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    There was an article written by Mr. Leon Melchior in an issue of his "Z magazine", talking about a study showing a high level of discrepancies in the KWPN's pedigree's.
    Can't remember in what issue of the magazine the study appeared.
    "If you can meet with Triumph and Disaster, And treat those two imposters just the same"
    Rudyard Kipling
    http://www.facebook.com/pages/Quartz...26013000796803



  13. #33
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    Oct. 30, 2005
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    California
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    http://www.zangersheide.com/en/
    Maybe you can find that article here? It might be interesting if you can find it.



  14. #34
    Join Date
    Oct. 22, 2008
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    Paris (France)
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    Found an excerpt (in French...) http://www.studforlife.com/news_detail.php?id=1184
    Because we can't access the full "Z magazine" where it appeared and I can't scan the page without infringement of copyright laws.
    So here is a Google translation:
    A situation incomprehensible and irresponsible
    Of random (they don't test the 21000 KWPN ADN's)testing by the laboratory Van Haeringen, which analyzes the DNA of each year 21 000 horses showed that in 4% of cases, the DNA did not correspond with the papers. Translated into numbers, this represents approximately 800 horses per year! A stunning and troubling figure also considering that, in reality, this is about more than 21 000 horses of random testing. In recent decades, farming has evolved and a lot more professional. It's the same sport. But this evolution can take as long as all links in the chain based on exact origins.

    Since its founding more than eighteen years, the Studbook Zangersheide has always been a proponent of this guarantee. For its farmers and for sport, Zangersheide introduced mandatory DNA testing to ensure the accuracy of the papers. Figures released by the Van Haeringen laboratory show that this is not a luxury.

    It is neither understandable nor responsible Zangersheide that roughly one to show consistency in this area. For what it is, here is to provide maximum certainty - and is not that what every farmer wants? We do not understand that other stud-books have not implemented a similar system of mandatory DNA test.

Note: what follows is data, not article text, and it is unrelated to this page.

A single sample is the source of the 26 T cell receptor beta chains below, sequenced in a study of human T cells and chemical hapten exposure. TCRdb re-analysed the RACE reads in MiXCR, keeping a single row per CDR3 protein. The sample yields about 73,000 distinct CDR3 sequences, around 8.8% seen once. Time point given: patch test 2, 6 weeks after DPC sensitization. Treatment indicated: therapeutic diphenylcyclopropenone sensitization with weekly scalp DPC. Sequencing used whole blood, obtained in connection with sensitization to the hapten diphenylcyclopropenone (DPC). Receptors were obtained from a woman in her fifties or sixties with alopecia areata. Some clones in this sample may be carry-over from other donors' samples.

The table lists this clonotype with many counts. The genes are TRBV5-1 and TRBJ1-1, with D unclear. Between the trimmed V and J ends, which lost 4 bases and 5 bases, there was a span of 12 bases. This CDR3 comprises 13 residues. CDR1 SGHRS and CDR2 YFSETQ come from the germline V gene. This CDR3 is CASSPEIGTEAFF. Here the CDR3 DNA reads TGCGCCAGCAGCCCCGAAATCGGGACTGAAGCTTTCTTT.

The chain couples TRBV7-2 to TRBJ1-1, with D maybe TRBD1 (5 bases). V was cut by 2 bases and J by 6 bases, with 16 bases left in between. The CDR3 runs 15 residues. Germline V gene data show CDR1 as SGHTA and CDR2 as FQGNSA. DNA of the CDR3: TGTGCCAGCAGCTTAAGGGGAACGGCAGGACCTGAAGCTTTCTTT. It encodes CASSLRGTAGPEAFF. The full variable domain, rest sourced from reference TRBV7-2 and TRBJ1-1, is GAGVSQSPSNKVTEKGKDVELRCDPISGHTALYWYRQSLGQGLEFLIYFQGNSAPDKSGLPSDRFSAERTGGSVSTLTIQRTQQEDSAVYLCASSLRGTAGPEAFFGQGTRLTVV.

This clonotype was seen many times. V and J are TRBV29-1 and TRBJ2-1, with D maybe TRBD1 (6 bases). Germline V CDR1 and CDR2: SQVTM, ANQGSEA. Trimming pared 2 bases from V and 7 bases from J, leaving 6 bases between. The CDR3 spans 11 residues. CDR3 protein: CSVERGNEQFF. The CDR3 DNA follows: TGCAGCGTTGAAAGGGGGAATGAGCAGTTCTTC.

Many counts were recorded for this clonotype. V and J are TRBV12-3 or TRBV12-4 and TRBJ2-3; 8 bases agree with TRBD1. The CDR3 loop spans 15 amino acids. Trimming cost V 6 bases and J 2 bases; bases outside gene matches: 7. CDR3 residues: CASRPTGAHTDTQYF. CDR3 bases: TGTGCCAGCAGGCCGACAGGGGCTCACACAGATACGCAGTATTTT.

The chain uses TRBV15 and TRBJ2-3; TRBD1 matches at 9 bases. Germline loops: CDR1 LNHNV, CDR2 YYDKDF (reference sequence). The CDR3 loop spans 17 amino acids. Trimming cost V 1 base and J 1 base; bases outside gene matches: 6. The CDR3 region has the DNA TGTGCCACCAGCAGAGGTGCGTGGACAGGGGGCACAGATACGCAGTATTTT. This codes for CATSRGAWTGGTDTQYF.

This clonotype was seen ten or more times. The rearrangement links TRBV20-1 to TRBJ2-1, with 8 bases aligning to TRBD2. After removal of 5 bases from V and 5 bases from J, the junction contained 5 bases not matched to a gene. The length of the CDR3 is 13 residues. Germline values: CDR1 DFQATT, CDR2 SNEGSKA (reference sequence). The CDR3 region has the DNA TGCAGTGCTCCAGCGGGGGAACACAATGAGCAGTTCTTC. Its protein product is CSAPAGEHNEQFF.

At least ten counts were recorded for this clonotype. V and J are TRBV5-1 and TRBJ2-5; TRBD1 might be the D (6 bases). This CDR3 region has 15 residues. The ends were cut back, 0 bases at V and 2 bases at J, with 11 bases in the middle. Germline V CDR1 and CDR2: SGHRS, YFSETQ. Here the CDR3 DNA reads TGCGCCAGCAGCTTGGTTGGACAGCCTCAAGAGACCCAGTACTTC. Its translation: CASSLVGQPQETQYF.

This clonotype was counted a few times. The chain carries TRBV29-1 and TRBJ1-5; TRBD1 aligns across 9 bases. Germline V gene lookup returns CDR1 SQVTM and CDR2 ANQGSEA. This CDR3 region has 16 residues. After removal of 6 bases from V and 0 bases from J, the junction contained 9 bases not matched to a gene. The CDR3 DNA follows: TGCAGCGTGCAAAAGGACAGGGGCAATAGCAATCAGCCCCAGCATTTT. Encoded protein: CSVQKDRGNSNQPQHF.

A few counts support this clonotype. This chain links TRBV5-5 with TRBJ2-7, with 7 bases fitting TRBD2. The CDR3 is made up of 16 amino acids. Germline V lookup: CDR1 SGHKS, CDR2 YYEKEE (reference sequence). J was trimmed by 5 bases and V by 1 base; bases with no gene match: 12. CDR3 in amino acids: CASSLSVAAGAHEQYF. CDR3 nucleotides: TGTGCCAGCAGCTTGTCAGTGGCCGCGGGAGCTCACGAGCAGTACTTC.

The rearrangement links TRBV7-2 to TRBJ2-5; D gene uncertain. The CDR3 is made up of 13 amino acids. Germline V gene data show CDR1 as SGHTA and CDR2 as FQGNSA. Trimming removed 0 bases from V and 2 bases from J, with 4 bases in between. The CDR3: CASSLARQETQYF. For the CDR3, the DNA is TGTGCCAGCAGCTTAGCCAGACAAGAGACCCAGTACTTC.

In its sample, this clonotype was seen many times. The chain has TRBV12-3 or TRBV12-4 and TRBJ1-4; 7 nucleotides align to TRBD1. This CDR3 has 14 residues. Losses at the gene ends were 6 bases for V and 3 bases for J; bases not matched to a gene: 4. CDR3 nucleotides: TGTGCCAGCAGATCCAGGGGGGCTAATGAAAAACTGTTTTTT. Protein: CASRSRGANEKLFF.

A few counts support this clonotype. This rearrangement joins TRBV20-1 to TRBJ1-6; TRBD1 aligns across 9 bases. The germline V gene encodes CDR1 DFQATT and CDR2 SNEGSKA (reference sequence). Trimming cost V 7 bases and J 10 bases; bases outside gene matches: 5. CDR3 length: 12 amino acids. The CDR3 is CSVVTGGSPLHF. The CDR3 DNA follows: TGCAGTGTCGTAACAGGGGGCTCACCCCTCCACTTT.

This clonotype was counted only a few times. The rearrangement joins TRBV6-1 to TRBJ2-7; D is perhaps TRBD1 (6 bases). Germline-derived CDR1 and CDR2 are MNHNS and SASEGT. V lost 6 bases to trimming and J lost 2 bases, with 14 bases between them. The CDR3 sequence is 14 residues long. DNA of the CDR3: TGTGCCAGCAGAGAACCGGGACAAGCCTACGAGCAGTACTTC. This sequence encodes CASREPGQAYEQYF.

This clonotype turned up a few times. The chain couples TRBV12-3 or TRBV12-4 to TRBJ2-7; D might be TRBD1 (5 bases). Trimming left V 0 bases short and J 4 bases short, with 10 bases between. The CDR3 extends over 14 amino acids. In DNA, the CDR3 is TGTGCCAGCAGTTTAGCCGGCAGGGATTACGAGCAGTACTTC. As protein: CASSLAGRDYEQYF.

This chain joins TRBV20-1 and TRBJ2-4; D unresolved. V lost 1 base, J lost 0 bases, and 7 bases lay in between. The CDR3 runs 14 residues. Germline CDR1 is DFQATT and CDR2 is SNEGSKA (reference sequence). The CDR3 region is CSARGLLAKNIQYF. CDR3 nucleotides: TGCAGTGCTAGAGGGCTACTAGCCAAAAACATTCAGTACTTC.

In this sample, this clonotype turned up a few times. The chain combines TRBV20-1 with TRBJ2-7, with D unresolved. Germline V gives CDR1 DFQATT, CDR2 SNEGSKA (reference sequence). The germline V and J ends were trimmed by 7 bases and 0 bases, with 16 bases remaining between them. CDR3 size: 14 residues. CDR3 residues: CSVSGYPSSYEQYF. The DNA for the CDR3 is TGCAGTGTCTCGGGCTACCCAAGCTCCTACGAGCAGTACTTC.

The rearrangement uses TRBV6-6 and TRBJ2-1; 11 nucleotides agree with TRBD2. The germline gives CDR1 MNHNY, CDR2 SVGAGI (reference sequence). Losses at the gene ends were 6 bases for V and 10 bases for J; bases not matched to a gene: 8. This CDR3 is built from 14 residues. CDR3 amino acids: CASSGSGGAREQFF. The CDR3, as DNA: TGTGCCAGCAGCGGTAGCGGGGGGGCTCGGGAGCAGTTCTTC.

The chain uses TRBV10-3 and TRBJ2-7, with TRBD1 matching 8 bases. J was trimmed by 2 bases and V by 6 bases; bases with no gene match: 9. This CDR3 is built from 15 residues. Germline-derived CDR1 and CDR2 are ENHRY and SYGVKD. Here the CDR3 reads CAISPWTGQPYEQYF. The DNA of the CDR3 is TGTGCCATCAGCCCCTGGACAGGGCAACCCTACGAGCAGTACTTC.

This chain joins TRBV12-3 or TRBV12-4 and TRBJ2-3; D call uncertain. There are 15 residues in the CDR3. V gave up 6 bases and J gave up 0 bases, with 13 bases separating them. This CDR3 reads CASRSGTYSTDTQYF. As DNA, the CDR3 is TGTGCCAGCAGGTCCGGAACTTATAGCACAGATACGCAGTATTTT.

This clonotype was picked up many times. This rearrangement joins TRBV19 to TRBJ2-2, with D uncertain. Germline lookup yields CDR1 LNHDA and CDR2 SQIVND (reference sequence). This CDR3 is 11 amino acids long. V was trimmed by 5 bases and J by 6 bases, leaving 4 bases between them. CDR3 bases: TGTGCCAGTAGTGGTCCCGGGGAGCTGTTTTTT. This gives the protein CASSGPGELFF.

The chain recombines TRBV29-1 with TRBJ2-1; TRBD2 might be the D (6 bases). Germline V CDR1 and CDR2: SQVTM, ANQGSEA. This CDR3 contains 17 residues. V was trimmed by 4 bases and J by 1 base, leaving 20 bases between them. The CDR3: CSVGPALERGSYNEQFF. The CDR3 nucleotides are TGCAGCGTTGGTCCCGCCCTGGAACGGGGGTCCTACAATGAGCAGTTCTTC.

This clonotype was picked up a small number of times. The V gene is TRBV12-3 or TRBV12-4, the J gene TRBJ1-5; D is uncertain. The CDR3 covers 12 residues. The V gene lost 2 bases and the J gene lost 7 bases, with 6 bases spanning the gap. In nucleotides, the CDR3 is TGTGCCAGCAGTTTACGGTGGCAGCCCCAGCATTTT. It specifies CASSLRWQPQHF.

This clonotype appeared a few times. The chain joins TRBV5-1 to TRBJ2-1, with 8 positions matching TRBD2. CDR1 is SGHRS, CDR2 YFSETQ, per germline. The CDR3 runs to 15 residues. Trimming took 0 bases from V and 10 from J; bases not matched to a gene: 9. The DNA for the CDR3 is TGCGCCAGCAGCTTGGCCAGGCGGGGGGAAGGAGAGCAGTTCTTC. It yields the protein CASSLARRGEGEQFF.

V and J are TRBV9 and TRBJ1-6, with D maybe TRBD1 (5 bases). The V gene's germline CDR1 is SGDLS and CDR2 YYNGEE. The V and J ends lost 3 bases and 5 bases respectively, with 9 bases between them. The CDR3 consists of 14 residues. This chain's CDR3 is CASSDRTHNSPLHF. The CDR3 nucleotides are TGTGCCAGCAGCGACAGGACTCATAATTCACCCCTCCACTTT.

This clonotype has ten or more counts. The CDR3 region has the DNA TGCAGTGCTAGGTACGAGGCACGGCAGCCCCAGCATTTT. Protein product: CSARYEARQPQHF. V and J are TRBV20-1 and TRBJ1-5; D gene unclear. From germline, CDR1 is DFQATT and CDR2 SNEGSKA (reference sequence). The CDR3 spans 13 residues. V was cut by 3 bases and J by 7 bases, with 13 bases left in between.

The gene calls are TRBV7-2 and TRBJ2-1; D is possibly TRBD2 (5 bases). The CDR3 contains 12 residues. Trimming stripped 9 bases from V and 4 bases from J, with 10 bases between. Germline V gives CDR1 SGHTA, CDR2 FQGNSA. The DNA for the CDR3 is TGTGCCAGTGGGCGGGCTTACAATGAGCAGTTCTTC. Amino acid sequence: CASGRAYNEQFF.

It should also be noted that the studbook young, recently founded, such as the Oldenburg International, did not enter a DNA test to settle them, and that the stud-books or old classics rather ignore the problem. Horse breeding is no longer confined to the regions. Instead, it became a global issue for which there are no borders, and now all farmers have access to the seed from around the world.

    Breeders are not about to forget the matter Lucky Boy xx, and fraud committed with his seed. Even today, the world's livestock traffic noise of rumors of semen stallions. Rumors that are starting to become credible if one considers the 4% error mentioned above. The stud-book bear some responsibility in this area. In most stud-books, decision-making power in the hands of members. That's why we wonder how it is that the decision to make DNA tests mandatory has not yet been taken.

    Farmers should ask aloud why DNA tests were not made mandatory in general, to minimize the risk of ending up with a fraudulent pedigree.

    We have said, the studbook bear a large responsibility in this area and it is time they assume. A studbook is only thanks to his breeders. Farmers whose interests would be best served by complete DNA testing. So why wait?

    L.N. Melchior
    (Italic sentence is mine)
    "If you can meet with Triumph and Disaster, And treat those two imposters just the same"
    Rudyard Kipling
    http://www.facebook.com/pages/Quartz...26013000796803



  15. #35
    Join Date
    Dec. 2, 2002
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    Waterford, VA USA